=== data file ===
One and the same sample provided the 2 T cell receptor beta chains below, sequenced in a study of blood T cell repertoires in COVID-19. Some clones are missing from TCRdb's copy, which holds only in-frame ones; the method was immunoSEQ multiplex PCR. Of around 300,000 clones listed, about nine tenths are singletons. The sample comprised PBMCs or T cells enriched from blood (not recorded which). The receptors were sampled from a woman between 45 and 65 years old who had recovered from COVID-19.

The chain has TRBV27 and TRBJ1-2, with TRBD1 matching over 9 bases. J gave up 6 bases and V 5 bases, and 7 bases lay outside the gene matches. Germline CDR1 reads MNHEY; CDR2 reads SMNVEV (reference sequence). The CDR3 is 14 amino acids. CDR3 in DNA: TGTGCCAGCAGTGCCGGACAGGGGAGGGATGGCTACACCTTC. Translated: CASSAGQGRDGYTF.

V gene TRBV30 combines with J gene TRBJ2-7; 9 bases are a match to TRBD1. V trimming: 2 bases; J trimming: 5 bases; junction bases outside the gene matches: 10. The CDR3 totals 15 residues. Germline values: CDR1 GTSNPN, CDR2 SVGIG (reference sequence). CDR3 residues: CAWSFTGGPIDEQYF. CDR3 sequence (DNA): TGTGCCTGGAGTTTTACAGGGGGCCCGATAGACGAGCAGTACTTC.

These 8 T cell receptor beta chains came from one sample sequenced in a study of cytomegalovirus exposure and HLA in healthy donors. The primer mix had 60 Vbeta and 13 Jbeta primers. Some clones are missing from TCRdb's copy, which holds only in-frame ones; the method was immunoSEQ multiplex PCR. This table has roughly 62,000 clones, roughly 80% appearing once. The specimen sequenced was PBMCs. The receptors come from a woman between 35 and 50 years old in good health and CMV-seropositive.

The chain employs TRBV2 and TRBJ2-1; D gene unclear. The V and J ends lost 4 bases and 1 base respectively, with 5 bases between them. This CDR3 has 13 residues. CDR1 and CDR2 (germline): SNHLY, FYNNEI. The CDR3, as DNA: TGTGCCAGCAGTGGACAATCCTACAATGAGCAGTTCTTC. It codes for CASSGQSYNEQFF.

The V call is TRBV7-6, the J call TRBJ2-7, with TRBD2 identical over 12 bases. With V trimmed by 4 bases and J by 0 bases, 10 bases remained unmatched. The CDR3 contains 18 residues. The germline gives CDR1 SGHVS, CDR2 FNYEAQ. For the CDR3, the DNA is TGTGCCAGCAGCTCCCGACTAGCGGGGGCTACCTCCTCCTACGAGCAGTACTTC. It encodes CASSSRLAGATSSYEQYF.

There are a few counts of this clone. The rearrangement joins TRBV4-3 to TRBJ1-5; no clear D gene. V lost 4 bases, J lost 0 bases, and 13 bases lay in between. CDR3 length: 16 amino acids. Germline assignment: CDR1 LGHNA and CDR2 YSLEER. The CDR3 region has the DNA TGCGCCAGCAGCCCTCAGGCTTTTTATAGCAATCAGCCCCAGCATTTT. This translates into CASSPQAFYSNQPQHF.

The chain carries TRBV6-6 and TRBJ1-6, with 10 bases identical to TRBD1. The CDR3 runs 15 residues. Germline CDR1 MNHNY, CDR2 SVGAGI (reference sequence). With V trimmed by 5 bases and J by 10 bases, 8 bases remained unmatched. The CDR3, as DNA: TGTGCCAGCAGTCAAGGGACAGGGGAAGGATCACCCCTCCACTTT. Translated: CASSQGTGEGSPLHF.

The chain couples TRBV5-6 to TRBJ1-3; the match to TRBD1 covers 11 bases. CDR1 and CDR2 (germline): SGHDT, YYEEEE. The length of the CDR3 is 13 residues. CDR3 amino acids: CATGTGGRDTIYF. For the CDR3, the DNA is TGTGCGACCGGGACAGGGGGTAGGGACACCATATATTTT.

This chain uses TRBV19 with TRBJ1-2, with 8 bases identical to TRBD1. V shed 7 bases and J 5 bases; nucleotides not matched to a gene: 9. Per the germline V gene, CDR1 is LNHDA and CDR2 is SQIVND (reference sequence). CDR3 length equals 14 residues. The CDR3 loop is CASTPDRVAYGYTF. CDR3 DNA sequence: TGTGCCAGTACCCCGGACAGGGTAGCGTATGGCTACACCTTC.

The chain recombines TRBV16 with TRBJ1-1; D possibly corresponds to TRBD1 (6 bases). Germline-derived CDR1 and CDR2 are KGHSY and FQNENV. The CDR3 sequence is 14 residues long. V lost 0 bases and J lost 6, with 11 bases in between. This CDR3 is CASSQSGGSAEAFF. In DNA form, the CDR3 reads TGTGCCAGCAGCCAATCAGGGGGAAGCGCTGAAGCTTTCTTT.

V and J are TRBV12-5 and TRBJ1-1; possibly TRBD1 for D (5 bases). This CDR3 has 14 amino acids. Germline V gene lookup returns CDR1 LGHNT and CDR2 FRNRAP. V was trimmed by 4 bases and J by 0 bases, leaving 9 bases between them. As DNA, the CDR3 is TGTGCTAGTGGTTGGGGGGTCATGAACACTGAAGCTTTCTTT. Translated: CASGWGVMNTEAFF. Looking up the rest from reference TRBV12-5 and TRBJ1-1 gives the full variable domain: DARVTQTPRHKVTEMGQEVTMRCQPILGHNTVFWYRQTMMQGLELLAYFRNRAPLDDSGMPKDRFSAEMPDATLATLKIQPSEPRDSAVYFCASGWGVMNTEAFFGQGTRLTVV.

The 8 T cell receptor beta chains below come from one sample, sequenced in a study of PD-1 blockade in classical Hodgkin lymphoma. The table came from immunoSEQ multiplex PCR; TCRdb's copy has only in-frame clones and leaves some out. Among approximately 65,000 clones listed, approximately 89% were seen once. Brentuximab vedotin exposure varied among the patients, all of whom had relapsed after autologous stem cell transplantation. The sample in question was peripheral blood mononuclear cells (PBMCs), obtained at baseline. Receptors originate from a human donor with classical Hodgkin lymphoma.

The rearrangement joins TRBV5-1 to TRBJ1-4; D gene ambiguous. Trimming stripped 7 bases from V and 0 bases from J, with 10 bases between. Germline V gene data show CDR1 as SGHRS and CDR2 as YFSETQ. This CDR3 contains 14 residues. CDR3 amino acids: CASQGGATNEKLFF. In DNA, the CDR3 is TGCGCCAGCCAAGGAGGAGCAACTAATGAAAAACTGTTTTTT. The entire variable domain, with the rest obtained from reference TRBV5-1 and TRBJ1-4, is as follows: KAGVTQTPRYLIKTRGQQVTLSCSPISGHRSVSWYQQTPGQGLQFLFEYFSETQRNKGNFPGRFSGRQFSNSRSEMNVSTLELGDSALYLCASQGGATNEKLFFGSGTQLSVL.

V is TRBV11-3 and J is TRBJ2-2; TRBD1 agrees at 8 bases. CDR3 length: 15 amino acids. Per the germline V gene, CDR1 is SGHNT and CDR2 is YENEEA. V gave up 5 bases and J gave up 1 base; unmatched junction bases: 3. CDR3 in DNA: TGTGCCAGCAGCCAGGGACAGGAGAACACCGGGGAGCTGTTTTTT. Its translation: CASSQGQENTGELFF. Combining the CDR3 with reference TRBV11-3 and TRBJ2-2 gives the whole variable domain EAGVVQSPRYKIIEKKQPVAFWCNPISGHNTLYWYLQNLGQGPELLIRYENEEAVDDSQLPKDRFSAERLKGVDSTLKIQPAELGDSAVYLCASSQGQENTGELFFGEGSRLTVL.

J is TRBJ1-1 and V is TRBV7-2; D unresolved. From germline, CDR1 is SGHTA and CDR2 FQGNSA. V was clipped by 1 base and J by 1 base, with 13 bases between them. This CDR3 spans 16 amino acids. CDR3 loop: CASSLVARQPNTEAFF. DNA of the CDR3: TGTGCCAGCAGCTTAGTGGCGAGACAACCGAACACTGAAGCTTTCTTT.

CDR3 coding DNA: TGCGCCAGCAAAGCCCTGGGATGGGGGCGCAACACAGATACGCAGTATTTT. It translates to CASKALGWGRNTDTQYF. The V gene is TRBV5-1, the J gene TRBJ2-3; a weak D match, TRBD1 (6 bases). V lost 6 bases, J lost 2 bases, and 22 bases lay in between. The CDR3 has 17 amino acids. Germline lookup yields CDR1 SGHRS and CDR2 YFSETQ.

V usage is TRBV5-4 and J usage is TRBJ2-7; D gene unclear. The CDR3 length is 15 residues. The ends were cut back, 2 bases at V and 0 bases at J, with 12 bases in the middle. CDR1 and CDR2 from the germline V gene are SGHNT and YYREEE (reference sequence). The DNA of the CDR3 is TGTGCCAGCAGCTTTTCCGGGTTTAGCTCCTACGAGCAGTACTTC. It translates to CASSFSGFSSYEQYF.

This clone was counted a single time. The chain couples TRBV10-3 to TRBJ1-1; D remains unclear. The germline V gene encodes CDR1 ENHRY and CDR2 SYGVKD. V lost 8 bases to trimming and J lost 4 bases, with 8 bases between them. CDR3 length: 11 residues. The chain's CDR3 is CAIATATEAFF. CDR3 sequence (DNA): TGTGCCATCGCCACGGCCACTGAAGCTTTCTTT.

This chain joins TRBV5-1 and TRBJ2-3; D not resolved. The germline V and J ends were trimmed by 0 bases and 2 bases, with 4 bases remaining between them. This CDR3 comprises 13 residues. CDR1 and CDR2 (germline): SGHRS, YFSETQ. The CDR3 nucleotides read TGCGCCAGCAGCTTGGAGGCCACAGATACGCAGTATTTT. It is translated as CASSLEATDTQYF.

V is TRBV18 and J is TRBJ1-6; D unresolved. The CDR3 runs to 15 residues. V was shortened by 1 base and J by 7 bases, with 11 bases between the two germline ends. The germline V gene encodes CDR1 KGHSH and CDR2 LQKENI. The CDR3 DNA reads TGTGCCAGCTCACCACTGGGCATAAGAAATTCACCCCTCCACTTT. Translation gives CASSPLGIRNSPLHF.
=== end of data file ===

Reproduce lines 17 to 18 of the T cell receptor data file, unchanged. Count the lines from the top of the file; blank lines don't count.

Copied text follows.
CDR3 coding DNA: TGCGCCAGCAAAGCCCTGGGATGGGGGCGCAACACAGATACGCAGTATTTT. It translates to CASKALGWGRNTDTQYF. The V gene is TRBV5-1, the J gene TRBJ2-3; a weak D match, TRBD1 (6 bases). V lost 6 bases, J lost 2 bases, and 22 bases lay in between. The CDR3 has 17 amino acids. Germline lookup yields CDR1 SGHRS and CDR2 YFSETQ.

V usage is TRBV5-4 and J usage is TRBJ2-7; D gene unclear. The CDR3 length is 15 residues. The ends were cut back, 2 bases at V and 0 bases at J, with 12 bases in the middle. CDR1 and CDR2 from the germline V gene are SGHNT and YYREEE (reference sequence). The DNA of the CDR3 is TGTGCCAGCAGCTTTTCCGGGTTTAGCTCCTACGAGCAGTACTTC. It translates to CASSFSGFSSYEQYF.